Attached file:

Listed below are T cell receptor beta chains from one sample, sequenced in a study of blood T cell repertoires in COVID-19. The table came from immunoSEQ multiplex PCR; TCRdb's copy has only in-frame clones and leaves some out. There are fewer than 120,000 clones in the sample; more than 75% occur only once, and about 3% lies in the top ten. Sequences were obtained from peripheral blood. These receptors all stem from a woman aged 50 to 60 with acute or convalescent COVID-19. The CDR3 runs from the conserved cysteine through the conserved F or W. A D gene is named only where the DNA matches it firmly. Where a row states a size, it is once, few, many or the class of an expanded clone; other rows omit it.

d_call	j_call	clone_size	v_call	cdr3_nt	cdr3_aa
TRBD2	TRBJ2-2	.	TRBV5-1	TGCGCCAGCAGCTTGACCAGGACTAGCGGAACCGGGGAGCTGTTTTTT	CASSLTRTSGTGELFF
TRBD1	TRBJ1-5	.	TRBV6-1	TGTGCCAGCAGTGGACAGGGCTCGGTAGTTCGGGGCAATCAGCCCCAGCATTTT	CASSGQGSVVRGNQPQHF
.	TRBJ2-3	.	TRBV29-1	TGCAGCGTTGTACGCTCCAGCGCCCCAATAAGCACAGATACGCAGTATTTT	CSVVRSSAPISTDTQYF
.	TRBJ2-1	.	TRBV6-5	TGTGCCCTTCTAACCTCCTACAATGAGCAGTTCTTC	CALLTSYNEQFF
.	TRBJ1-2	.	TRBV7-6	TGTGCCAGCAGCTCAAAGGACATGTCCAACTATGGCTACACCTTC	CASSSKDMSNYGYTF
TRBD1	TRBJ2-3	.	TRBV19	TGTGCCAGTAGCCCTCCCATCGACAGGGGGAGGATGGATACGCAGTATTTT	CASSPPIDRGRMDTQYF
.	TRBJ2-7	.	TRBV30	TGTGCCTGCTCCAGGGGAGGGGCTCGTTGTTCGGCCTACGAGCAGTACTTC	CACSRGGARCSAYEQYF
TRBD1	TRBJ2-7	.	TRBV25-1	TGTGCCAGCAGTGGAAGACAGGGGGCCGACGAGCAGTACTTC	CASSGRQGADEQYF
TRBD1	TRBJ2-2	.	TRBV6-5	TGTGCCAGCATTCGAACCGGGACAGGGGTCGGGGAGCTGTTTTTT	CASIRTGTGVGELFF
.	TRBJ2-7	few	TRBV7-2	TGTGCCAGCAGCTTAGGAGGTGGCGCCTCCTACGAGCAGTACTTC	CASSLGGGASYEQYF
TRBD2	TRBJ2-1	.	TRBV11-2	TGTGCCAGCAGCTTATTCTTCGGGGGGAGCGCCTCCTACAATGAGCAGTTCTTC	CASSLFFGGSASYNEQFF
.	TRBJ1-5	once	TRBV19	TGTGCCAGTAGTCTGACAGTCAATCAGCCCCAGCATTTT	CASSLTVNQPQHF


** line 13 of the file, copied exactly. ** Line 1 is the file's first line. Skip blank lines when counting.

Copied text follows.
TRBD2	TRBJ2-1	.	TRBV11-2	TGTGCCAGCAGCTTATTCTTCGGGGGGAGCGCCTCCTACAATGAGCAGTTCTTC	CASSLFFGGSASYNEQFF